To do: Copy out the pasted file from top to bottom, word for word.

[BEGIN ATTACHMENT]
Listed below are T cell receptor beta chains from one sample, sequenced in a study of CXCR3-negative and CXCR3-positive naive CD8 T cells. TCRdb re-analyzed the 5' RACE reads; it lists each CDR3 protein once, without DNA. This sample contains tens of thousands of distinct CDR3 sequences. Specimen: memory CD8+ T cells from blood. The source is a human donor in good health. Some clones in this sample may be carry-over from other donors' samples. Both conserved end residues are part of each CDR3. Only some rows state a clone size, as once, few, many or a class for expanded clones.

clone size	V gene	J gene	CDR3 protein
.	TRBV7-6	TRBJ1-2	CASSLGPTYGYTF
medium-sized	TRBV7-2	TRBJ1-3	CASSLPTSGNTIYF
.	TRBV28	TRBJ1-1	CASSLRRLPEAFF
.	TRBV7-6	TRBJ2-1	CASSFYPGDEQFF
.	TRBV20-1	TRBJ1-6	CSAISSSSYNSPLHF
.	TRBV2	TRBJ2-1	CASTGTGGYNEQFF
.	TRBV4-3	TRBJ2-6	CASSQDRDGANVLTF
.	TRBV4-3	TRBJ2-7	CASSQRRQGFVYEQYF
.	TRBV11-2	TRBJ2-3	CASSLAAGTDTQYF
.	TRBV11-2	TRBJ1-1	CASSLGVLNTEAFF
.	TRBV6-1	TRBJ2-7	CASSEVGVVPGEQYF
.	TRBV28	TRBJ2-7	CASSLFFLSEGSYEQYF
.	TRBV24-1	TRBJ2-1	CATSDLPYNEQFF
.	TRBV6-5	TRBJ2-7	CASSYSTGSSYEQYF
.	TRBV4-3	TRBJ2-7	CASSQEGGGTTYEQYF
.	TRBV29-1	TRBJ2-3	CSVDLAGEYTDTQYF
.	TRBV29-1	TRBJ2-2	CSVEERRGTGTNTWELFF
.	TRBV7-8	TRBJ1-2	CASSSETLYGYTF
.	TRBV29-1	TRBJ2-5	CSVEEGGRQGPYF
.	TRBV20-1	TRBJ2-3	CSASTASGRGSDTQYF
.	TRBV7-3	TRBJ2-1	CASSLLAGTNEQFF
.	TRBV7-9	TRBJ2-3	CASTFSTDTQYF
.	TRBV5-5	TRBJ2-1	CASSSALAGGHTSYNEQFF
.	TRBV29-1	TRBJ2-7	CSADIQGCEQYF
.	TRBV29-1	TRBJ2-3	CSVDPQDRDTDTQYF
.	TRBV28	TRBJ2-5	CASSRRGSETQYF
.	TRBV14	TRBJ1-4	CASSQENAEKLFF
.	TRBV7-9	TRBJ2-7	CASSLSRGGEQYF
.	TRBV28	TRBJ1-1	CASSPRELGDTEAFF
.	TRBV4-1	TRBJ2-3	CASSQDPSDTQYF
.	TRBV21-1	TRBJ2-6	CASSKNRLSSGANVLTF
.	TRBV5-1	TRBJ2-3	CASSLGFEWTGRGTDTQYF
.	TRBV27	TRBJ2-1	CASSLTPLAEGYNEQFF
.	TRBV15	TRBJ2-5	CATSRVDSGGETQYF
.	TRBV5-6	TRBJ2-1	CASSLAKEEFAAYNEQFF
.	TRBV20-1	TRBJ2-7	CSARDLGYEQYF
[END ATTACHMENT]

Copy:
Listed below are T cell receptor beta chains from one sample, sequenced in a study of CXCR3-negative and CXCR3-positive naive CD8 T cells. TCRdb re-analyzed the 5' RACE reads; it lists each CDR3 protein once, without DNA. This sample contains tens of thousands of distinct CDR3 sequences. Specimen: memory CD8+ T cells from blood. The source is a human donor in good health. Some clones in this sample may be carry-over from other donors' samples. Both conserved end residues are part of each CDR3. Only some rows state a clone size, as once, few, many or a class for expanded clones.

clone size	V gene	J gene	CDR3 protein
.	TRBV7-6	TRBJ1-2	CASSLGPTYGYTF
medium-sized	TRBV7-2	TRBJ1-3	CASSLPTSGNTIYF
.	TRBV28	TRBJ1-1	CASSLRRLPEAFF
.	TRBV7-6	TRBJ2-1	CASSFYPGDEQFF
.	TRBV20-1	TRBJ1-6	CSAISSSSYNSPLHF
.	TRBV2	TRBJ2-1	CASTGTGGYNEQFF
.	TRBV4-3	TRBJ2-6	CASSQDRDGANVLTF
.	TRBV4-3	TRBJ2-7	CASSQRRQGFVYEQYF
.	TRBV11-2	TRBJ2-3	CASSLAAGTDTQYF
.	TRBV11-2	TRBJ1-1	CASSLGVLNTEAFF
.	TRBV6-1	TRBJ2-7	CASSEVGVVPGEQYF
.	TRBV28	TRBJ2-7	CASSLFFLSEGSYEQYF
.	TRBV24-1	TRBJ2-1	CATSDLPYNEQFF
.	TRBV6-5	TRBJ2-7	CASSYSTGSSYEQYF
.	TRBV4-3	TRBJ2-7	CASSQEGGGTTYEQYF
.	TRBV29-1	TRBJ2-3	CSVDLAGEYTDTQYF
.	TRBV29-1	TRBJ2-2	CSVEERRGTGTNTWELFF
.	TRBV7-8	TRBJ1-2	CASSSETLYGYTF
.	TRBV29-1	TRBJ2-5	CSVEEGGRQGPYF
.	TRBV20-1	TRBJ2-3	CSASTASGRGSDTQYF
.	TRBV7-3	TRBJ2-1	CASSLLAGTNEQFF
.	TRBV7-9	TRBJ2-3	CASTFSTDTQYF
.	TRBV5-5	TRBJ2-1	CASSSALAGGHTSYNEQFF
.	TRBV29-1	TRBJ2-7	CSADIQGCEQYF
.	TRBV29-1	TRBJ2-3	CSVDPQDRDTDTQYF
.	TRBV28	TRBJ2-5	CASSRRGSETQYF
.	TRBV14	TRBJ1-4	CASSQENAEKLFF
.	TRBV7-9	TRBJ2-7	CASSLSRGGEQYF
.	TRBV28	TRBJ1-1	CASSPRELGDTEAFF
.	TRBV4-1	TRBJ2-3	CASSQDPSDTQYF
.	TRBV21-1	TRBJ2-6	CASSKNRLSSGANVLTF
.	TRBV5-1	TRBJ2-3	CASSLGFEWTGRGTDTQYF
.	TRBV27	TRBJ2-1	CASSLTPLAEGYNEQFF
.	TRBV15	TRBJ2-5	CATSRVDSGGETQYF
.	TRBV5-6	TRBJ2-1	CASSLAKEEFAAYNEQFF
.	TRBV20-1	TRBJ2-7	CSARDLGYEQYF